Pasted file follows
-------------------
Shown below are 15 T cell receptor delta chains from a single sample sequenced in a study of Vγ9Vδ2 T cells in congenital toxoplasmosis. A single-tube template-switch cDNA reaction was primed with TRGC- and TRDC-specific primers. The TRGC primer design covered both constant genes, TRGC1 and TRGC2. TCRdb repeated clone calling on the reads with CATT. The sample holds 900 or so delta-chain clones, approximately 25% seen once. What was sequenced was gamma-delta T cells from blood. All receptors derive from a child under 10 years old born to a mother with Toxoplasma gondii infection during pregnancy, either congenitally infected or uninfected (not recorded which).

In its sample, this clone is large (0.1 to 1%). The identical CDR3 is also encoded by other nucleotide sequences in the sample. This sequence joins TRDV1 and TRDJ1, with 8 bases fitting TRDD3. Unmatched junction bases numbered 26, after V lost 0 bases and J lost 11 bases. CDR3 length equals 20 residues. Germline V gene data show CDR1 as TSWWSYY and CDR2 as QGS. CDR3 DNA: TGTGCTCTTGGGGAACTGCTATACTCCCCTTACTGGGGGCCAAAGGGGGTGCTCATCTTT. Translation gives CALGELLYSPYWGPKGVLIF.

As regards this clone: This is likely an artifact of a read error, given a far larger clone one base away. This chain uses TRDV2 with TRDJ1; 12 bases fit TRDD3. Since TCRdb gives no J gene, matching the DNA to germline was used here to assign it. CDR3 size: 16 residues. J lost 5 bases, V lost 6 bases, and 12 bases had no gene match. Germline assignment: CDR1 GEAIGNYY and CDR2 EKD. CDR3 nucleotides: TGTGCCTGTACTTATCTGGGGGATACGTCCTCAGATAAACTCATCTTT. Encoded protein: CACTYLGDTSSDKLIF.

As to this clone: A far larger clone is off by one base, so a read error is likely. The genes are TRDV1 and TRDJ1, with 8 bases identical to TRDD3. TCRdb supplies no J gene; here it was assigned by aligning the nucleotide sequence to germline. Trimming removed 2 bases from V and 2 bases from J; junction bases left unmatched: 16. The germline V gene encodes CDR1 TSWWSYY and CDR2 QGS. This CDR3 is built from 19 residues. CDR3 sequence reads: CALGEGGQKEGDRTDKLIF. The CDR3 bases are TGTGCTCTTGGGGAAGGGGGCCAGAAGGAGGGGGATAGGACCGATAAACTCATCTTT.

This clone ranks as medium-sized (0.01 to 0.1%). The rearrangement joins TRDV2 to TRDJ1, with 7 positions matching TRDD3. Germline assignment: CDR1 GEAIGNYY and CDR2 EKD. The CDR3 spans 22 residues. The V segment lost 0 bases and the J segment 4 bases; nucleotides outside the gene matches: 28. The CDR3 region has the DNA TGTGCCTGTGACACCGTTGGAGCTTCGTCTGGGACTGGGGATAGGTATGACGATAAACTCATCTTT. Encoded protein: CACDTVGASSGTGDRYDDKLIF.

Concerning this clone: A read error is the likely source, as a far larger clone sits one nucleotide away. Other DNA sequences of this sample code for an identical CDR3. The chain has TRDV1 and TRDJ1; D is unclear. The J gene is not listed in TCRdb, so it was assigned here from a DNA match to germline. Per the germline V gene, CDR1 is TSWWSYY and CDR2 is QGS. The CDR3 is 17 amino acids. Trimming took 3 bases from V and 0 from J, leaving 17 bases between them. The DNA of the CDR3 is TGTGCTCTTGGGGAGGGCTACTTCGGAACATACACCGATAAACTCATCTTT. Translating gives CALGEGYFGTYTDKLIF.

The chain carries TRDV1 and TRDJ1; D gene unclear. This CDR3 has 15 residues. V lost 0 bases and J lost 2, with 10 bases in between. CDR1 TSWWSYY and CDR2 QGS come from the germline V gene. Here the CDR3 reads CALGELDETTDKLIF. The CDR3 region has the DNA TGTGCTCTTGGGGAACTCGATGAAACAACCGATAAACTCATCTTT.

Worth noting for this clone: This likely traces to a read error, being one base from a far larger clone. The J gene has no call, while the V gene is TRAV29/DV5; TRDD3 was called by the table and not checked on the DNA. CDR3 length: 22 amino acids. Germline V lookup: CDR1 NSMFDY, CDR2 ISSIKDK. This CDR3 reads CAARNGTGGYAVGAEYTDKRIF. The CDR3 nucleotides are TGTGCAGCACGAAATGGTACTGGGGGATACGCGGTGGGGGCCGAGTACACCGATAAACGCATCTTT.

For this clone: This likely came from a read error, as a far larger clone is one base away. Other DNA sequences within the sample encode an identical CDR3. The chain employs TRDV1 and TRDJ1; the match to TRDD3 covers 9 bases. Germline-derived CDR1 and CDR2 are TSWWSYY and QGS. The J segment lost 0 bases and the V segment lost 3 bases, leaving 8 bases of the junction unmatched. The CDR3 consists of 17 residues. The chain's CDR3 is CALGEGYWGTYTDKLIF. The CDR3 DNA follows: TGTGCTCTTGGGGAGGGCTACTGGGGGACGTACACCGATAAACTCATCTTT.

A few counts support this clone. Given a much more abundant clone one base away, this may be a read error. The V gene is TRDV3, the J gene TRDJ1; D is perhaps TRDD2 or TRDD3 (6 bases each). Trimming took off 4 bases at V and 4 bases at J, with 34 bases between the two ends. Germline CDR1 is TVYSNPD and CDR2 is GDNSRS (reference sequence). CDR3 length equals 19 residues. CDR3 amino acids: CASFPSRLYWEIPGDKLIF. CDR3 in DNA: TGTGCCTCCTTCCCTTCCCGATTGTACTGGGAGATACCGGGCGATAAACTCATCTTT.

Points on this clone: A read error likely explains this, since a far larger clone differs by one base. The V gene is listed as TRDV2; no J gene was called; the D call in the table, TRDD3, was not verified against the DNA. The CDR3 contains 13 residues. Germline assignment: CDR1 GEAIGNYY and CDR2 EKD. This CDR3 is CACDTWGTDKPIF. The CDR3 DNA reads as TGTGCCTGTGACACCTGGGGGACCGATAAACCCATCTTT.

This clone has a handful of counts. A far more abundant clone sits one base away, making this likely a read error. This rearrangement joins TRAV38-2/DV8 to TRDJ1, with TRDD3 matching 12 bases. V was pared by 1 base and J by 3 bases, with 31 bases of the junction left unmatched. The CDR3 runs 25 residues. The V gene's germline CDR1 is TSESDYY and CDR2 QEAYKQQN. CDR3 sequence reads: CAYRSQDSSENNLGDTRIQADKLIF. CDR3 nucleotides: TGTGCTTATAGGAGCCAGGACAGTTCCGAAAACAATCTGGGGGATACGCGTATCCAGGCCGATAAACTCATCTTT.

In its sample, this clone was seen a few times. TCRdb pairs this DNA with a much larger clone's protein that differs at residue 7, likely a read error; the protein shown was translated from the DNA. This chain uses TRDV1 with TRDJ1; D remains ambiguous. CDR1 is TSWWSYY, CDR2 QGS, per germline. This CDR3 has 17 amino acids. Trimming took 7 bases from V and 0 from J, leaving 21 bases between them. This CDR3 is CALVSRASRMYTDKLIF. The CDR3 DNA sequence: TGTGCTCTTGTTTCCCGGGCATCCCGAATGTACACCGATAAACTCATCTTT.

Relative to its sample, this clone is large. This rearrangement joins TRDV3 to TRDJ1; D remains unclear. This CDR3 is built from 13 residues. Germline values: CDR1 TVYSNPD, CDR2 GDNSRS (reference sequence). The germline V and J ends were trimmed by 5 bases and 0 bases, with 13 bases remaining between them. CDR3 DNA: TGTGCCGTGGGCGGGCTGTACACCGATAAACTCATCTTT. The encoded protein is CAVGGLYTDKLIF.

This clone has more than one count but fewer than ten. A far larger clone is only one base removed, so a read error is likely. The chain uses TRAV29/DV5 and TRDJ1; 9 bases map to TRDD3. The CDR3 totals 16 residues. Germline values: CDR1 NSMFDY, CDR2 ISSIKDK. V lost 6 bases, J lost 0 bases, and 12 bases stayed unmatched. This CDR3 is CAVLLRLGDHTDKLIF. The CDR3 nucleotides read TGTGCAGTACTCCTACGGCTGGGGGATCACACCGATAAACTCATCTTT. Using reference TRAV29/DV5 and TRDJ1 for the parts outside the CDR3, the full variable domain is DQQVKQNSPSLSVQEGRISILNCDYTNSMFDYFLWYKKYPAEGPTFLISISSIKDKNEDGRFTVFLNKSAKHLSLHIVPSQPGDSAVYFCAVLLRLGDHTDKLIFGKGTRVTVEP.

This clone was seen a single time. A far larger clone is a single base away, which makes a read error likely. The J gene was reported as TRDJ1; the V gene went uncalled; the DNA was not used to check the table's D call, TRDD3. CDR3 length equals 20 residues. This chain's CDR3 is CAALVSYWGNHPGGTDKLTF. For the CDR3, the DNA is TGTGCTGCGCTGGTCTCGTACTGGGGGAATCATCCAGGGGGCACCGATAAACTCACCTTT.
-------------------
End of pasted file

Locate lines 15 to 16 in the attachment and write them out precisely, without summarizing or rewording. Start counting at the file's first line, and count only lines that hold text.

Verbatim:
This clone has more than one count but fewer than ten. A far larger clone is only one base removed, so a read error is likely. The chain uses TRAV29/DV5 and TRDJ1; 9 bases map to TRDD3. The CDR3 totals 16 residues. Germline values: CDR1 NSMFDY, CDR2 ISSIKDK. V lost 6 bases, J lost 0 bases, and 12 bases stayed unmatched. This CDR3 is CAVLLRLGDHTDKLIF. The CDR3 nucleotides read TGTGCAGTACTCCTACGGCTGGGGGATCACACCGATAAACTCATCTTT. Using reference TRAV29/DV5 and TRDJ1 for the parts outside the CDR3, the full variable domain is DQQVKQNSPSLSVQEGRISILNCDYTNSMFDYFLWYKKYPAEGPTFLISISSIKDKNEDGRFTVFLNKSAKHLSLHIVPSQPGDSAVYFCAVLLRLGDHTDKLIFGKGTRVTVEP.

This clone was seen a single time. A far larger clone is a single base away, which makes a read error likely. The J gene was reported as TRDJ1; the V gene went uncalled; the DNA was not used to check the table's D call, TRDD3. CDR3 length equals 20 residues. This chain's CDR3 is CAALVSYWGNHPGGTDKLTF. For the CDR3, the DNA is TGTGCTGCGCTGGTCTCGTACTGGGGGAATCATCCAGGGGGCACCGATAAACTCACCTTT.